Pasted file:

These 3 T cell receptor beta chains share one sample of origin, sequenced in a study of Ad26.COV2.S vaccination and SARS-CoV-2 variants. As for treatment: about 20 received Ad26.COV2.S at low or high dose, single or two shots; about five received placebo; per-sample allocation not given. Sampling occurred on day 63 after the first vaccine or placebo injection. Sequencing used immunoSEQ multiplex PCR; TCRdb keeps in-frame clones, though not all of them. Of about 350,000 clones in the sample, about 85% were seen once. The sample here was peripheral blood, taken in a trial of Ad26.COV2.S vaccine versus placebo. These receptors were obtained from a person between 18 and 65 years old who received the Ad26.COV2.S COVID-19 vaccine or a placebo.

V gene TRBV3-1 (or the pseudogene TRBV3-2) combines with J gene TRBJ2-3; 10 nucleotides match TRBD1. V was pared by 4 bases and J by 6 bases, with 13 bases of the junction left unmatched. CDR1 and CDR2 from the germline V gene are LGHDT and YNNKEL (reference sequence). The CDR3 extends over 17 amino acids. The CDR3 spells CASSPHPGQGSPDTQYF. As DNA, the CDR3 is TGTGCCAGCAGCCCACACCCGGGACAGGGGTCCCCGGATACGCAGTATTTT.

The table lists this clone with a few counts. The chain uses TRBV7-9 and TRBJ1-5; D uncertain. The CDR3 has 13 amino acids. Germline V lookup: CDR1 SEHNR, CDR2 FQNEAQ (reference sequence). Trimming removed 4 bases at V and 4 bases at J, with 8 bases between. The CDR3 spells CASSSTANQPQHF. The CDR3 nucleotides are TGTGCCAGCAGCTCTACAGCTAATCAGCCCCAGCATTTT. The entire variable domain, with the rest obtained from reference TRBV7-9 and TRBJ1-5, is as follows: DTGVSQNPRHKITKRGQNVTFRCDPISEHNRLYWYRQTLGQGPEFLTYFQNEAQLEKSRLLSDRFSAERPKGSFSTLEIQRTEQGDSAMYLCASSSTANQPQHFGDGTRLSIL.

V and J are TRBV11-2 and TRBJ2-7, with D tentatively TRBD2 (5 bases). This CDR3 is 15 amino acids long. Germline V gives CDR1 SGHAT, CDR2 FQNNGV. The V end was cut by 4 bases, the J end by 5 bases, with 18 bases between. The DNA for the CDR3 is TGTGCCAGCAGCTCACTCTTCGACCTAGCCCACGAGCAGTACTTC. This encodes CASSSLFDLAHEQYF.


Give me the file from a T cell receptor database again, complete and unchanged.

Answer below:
These 3 T cell receptor beta chains share one sample of origin, sequenced in a study of Ad26.COV2.S vaccination and SARS-CoV-2 variants. As for treatment: about 20 received Ad26.COV2.S at low or high dose, single or two shots; about five received placebo; per-sample allocation not given. Sampling occurred on day 63 after the first vaccine or placebo injection. Sequencing used immunoSEQ multiplex PCR; TCRdb keeps in-frame clones, though not all of them. Of about 350,000 clones in the sample, about 85% were seen once. The sample here was peripheral blood, taken in a trial of Ad26.COV2.S vaccine versus placebo. These receptors were obtained from a person between 18 and 65 years old who received the Ad26.COV2.S COVID-19 vaccine or a placebo.

V gene TRBV3-1 (or the pseudogene TRBV3-2) combines with J gene TRBJ2-3; 10 nucleotides match TRBD1. V was pared by 4 bases and J by 6 bases, with 13 bases of the junction left unmatched. CDR1 and CDR2 from the germline V gene are LGHDT and YNNKEL (reference sequence). The CDR3 extends over 17 amino acids. The CDR3 spells CASSPHPGQGSPDTQYF. As DNA, the CDR3 is TGTGCCAGCAGCCCACACCCGGGACAGGGGTCCCCGGATACGCAGTATTTT.

The table lists this clone with a few counts. The chain uses TRBV7-9 and TRBJ1-5; D uncertain. The CDR3 has 13 amino acids. Germline V lookup: CDR1 SEHNR, CDR2 FQNEAQ (reference sequence). Trimming removed 4 bases at V and 4 bases at J, with 8 bases between. The CDR3 spells CASSSTANQPQHF. The CDR3 nucleotides are TGTGCCAGCAGCTCTACAGCTAATCAGCCCCAGCATTTT. The entire variable domain, with the rest obtained from reference TRBV7-9 and TRBJ1-5, is as follows: DTGVSQNPRHKITKRGQNVTFRCDPISEHNRLYWYRQTLGQGPEFLTYFQNEAQLEKSRLLSDRFSAERPKGSFSTLEIQRTEQGDSAMYLCASSSTANQPQHFGDGTRLSIL.

V and J are TRBV11-2 and TRBJ2-7, with D tentatively TRBD2 (5 bases). This CDR3 is 15 amino acids long. Germline V gives CDR1 SGHAT, CDR2 FQNNGV. The V end was cut by 4 bases, the J end by 5 bases, with 18 bases between. The DNA for the CDR3 is TGTGCCAGCAGCTCACTCTTCGACCTAGCCCACGAGCAGTACTTC. This encodes CASSSLFDLAHEQYF.